A source of audio sinewaves was needed to generate the tones used in this project. Your author happened to have a model B3 Hammond Organ handy. The organ's previous owner claims that it was used on the "Herman's Hermits" tour of the midwest and was also played by Booker T. Jones. the Hammond generates its tones with an intricate set of gears and cams (tonewheels) that drive a group of electromagnetic pickups. A group of around 90 sinewaves are continuously available from this device. Seven adjacent tones between 500 and 900 Hz were tapped into with alligator clips.
The electronics that interface the Arduino to the Hammond tone generator is quite basic, the 74HC595 tutorial was used as the basis for producing one latched byte of outupt data. Seven of the eight output bits from the 74HC595 are sent to a ULN2003 driver IC which in turn drives seven 12V SPST reed relays. One contact from each of the reed relays is connected to a single tone output from the Hammond tone generator. The other contacts from each reed relay are tied together to form the common audio signal.
The audio signal and the ground from the Hammond amp chassis are sent to the input of an external audio amplifier. The output of the audio amp was sent to a monitor speaker and also to the mic input of the laptop via an audio isolation transformer. Power to the Arduino (+5V) comes via the USB port. A 12V 3AH gell-cell was used for powering the ULN2003 and reed relays.
All of the custom electronics were built on a standard prototyping board, the connections to the Hammond and audio amp were all made with alligator clips. Finding seven adjacent notes on the tone generator was tricky. The wiring chart for the tone generator is available online, but it was easier to search for adjacent individual notes with an alligator clip fed to the amplifier's input. The project was built to be tempory, once the idea was proven to work everything was disassembled.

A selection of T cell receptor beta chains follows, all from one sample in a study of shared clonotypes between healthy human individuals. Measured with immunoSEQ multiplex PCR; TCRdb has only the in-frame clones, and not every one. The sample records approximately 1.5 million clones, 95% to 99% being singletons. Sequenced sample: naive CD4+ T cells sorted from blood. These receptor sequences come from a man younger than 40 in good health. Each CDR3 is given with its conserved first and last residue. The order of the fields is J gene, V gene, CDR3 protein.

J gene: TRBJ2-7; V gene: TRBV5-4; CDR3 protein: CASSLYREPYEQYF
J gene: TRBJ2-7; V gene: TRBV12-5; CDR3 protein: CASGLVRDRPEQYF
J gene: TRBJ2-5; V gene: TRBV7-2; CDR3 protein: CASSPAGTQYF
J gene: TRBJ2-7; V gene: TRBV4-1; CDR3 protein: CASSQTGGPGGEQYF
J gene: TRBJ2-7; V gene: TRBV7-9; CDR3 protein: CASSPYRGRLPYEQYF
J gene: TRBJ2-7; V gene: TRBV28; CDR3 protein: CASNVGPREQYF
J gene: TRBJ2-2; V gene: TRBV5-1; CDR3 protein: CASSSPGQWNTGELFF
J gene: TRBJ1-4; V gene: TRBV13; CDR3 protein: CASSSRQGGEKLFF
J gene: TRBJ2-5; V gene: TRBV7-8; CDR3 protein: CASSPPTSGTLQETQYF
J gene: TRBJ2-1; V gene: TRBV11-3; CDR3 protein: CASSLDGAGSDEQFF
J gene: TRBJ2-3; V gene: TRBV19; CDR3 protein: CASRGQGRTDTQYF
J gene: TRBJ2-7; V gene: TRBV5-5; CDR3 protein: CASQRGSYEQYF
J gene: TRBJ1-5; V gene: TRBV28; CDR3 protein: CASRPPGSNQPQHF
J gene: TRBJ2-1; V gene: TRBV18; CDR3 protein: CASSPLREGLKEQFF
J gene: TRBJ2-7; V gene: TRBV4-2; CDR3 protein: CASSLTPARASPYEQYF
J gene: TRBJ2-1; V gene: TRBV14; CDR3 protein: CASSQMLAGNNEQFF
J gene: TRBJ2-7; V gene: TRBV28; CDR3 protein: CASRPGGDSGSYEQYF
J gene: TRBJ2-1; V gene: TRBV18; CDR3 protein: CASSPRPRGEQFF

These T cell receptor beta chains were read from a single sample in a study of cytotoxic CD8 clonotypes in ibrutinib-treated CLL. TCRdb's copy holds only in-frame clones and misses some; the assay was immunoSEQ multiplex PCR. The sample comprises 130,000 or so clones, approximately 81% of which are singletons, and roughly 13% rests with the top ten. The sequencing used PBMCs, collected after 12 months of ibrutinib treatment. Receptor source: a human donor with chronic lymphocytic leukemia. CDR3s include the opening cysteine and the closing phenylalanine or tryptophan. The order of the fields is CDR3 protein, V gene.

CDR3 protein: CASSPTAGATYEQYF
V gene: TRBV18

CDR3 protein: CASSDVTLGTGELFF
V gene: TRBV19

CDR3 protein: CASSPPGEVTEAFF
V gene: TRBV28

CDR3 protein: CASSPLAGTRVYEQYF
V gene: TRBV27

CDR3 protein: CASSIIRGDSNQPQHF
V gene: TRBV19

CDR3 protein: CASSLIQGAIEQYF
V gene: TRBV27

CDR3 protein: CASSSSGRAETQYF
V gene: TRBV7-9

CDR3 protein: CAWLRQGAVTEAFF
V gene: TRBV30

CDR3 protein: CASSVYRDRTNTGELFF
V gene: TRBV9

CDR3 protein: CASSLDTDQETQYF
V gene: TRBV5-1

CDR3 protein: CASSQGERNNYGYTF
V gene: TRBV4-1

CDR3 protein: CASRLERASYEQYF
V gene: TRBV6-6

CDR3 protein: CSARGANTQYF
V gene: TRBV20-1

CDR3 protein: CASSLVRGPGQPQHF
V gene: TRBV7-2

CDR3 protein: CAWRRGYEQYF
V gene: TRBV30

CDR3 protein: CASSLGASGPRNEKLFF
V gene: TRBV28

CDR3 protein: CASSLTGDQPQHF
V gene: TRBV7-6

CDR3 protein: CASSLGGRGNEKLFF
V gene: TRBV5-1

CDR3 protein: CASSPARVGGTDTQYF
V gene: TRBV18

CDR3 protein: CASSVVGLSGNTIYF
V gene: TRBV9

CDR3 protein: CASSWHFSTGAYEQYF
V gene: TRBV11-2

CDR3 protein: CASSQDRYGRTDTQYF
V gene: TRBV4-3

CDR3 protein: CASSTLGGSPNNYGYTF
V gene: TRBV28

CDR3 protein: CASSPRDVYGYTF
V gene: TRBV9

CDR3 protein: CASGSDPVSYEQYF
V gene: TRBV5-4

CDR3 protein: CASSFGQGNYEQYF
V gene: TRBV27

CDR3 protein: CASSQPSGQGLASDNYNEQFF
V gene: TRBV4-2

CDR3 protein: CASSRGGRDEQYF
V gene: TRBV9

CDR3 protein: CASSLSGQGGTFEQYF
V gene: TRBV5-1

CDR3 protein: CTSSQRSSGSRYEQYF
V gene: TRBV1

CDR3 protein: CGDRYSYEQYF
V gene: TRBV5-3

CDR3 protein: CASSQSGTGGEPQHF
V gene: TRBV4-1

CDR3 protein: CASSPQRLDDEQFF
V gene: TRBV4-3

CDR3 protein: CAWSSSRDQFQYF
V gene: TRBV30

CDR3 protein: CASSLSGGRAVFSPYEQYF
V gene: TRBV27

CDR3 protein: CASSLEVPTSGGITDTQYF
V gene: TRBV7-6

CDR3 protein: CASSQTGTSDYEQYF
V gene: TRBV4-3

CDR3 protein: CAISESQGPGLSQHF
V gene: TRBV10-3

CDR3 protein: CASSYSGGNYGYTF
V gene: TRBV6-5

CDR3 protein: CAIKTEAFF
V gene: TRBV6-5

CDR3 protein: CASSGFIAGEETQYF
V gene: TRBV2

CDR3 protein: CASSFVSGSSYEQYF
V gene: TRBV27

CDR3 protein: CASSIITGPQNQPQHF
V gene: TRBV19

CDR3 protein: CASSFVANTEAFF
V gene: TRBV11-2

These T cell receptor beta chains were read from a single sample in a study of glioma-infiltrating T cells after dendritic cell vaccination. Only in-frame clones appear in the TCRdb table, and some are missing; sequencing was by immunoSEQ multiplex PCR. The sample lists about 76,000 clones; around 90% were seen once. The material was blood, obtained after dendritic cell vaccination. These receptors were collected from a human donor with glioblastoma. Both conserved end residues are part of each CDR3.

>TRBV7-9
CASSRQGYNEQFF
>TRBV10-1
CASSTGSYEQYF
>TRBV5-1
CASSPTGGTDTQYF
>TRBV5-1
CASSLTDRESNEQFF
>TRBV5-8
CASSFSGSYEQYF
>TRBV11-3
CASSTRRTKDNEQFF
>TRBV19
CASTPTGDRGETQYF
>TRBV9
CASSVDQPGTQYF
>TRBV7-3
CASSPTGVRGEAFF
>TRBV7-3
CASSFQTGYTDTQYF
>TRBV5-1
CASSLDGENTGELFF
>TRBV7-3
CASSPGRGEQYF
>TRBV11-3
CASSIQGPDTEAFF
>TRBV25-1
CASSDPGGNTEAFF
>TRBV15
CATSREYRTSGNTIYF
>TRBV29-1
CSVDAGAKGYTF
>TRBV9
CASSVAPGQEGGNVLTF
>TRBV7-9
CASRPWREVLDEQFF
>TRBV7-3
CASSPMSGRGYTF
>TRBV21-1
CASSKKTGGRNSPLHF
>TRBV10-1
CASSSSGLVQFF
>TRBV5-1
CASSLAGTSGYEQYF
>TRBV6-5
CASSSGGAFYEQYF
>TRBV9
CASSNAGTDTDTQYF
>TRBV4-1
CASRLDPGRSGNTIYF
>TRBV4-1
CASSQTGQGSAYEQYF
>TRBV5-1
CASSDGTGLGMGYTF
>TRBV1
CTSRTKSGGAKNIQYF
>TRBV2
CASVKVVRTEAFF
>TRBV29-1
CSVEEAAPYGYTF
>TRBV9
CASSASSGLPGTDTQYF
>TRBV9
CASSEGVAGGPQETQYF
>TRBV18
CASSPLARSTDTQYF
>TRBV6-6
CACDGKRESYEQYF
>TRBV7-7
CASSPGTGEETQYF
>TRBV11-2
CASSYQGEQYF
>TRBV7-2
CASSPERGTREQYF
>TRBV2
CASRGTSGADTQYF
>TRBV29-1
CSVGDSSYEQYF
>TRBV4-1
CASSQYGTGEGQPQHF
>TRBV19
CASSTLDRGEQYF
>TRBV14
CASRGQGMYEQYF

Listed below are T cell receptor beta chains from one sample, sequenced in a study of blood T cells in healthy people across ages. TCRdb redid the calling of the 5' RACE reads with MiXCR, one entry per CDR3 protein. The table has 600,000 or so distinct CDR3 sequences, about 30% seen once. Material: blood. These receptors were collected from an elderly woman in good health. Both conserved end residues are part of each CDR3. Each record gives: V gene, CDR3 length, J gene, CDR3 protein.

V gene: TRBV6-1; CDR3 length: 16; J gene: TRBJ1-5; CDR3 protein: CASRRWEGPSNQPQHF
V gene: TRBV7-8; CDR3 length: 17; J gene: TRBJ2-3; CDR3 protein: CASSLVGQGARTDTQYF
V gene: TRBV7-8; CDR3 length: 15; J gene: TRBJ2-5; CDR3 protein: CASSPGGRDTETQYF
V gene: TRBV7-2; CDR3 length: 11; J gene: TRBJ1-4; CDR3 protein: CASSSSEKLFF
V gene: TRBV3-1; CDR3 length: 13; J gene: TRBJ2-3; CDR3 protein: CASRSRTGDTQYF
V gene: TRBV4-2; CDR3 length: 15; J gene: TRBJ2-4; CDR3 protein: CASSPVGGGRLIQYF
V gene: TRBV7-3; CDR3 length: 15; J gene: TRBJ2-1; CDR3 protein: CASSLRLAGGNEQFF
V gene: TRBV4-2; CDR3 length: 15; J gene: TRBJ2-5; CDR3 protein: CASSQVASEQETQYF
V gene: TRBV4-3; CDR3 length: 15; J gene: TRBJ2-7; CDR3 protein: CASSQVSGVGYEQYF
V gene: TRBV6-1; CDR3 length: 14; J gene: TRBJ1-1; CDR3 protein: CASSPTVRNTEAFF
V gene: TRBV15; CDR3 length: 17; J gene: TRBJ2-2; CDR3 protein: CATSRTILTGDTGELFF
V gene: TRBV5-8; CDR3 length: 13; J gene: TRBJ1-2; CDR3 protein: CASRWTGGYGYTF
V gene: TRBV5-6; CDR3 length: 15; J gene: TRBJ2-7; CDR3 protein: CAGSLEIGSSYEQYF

After everything was connected, the Fldigi software was run and the Arduino development environment's built-in serial terminal program was used for entering the text. Characters typed into the serial terminal produced groups of tones and the tones showed up on the waterfall display as characters. The device was never tried "on the air".
Now that the basic concept has been proven, this idea could be used as the basis for a practical implementation that doesn't involve an antique organ. One could generate the tones with solid-state oscillators, filters and amplifiers. A better way to generate the tones would be directly in the Fldigi or HRD software by summing mathematically produced sine waves.
The tones could be spaced much closer together, this would greatly reduce the audio bandwidth and would also improve the throughput since the displayed width (bandwidth) and length (transmission speed) are proportional. The spacing of musical notes "intervals" is non-linear, this causes the dot spacing in the letters to stretch out to the right. A linear spacing would be a better choice.
Note that this type of encoding does not lend itself to being easily decoded into digital data, and the bandwidth usage is inefficient. It should be really easy to identify and would probably be readable in the presence of moderate background noise.